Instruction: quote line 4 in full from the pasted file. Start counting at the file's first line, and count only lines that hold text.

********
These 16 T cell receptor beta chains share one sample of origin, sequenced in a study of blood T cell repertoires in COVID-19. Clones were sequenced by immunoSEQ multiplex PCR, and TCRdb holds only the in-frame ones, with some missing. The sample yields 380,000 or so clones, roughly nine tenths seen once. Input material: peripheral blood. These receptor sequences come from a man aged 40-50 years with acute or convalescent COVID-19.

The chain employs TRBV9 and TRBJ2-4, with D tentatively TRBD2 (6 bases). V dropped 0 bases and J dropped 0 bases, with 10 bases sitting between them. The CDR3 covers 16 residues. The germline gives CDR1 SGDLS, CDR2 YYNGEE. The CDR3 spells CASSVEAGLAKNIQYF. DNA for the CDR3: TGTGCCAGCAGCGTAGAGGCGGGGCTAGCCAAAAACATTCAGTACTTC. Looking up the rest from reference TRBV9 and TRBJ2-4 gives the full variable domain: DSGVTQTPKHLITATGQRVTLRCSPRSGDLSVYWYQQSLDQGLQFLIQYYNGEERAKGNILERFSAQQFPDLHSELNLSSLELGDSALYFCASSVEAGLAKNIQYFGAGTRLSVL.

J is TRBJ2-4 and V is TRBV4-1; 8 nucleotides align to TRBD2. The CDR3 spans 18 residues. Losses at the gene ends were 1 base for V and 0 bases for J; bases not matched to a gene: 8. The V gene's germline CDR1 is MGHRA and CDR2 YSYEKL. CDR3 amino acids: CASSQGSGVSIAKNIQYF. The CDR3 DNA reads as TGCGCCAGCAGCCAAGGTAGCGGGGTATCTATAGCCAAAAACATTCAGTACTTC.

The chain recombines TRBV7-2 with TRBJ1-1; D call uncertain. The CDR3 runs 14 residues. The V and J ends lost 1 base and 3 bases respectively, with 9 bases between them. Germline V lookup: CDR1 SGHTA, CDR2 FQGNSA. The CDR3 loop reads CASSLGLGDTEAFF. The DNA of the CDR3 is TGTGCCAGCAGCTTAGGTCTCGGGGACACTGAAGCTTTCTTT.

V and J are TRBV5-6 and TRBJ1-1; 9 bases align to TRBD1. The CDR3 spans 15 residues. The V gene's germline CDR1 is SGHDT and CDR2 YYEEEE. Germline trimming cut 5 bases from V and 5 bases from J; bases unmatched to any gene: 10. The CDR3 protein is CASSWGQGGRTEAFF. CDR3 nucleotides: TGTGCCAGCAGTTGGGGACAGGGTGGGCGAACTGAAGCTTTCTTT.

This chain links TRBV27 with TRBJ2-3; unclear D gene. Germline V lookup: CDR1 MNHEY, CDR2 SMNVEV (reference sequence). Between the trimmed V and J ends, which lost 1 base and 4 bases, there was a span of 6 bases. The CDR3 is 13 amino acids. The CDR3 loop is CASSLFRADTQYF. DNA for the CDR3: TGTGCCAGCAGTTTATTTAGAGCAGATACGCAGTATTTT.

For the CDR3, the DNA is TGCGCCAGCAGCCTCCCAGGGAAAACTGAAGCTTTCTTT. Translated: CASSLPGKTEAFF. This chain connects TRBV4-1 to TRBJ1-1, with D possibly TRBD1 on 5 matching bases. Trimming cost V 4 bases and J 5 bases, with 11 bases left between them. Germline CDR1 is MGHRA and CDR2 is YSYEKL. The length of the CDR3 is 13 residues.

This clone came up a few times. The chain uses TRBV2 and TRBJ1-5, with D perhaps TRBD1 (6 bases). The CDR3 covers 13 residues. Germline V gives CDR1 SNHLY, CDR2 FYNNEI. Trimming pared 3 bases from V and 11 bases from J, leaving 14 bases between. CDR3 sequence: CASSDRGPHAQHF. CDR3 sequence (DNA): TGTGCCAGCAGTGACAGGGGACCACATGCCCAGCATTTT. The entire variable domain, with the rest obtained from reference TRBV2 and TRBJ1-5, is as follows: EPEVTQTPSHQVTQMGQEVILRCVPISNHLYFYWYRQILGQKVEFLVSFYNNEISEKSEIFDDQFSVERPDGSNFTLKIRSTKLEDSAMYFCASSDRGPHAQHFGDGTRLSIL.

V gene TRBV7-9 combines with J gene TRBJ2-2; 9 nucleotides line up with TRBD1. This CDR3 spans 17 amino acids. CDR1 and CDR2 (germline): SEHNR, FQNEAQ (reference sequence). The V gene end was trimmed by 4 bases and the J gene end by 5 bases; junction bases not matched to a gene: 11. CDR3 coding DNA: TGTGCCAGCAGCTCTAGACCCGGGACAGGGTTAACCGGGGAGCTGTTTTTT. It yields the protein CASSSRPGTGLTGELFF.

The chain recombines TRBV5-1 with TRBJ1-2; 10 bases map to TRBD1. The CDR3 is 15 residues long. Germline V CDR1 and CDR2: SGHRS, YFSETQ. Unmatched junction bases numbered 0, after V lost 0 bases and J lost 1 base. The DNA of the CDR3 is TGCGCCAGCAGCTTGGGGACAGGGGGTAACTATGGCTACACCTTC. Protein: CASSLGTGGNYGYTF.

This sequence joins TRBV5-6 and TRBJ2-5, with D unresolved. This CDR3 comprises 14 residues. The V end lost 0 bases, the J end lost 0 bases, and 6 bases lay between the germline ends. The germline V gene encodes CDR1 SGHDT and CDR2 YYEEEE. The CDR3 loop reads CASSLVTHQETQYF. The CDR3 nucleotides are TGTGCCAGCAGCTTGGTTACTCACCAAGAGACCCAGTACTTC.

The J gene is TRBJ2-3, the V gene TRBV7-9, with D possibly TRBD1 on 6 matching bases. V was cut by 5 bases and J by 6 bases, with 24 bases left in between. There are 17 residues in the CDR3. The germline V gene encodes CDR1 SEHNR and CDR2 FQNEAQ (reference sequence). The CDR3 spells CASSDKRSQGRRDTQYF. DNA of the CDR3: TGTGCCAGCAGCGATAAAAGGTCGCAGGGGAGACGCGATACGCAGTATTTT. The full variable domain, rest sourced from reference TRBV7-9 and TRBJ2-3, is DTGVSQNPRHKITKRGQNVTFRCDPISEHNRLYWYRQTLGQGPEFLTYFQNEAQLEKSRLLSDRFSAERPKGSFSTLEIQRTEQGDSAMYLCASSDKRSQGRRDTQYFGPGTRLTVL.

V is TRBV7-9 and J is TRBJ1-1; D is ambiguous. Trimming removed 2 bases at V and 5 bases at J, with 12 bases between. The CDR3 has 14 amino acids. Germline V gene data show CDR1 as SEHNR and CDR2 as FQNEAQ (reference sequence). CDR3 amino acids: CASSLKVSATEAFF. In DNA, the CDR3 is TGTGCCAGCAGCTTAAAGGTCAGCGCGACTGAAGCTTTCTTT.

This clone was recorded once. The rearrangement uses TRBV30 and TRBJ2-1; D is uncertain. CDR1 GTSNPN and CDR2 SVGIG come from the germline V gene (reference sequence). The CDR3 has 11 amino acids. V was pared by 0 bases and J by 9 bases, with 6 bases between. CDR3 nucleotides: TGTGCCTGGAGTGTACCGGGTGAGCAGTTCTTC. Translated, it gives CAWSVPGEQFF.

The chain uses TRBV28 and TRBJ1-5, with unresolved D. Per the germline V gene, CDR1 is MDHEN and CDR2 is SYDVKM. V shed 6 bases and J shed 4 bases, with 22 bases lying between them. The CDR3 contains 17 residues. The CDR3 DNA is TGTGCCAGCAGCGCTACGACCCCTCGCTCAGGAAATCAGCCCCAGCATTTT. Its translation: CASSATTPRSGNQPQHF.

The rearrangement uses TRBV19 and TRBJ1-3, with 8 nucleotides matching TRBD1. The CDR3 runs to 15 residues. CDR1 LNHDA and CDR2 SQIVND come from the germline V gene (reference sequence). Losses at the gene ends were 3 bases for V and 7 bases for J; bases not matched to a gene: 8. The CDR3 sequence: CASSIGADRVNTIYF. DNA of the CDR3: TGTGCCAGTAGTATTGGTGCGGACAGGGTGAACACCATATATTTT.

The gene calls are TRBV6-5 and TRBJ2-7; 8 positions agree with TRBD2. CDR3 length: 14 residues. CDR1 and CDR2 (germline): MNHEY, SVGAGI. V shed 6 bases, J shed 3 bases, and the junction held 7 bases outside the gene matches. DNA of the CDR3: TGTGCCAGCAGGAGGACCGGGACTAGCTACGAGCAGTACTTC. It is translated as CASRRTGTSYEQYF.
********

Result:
The chain recombines TRBV7-2 with TRBJ1-1; D call uncertain. The CDR3 runs 14 residues. The V and J ends lost 1 base and 3 bases respectively, with 9 bases between them. Germline V lookup: CDR1 SGHTA, CDR2 FQGNSA. The CDR3 loop reads CASSLGLGDTEAFF. The DNA of the CDR3 is TGTGCCAGCAGCTTAGGTCTCGGGGACACTGAAGCTTTCTTT.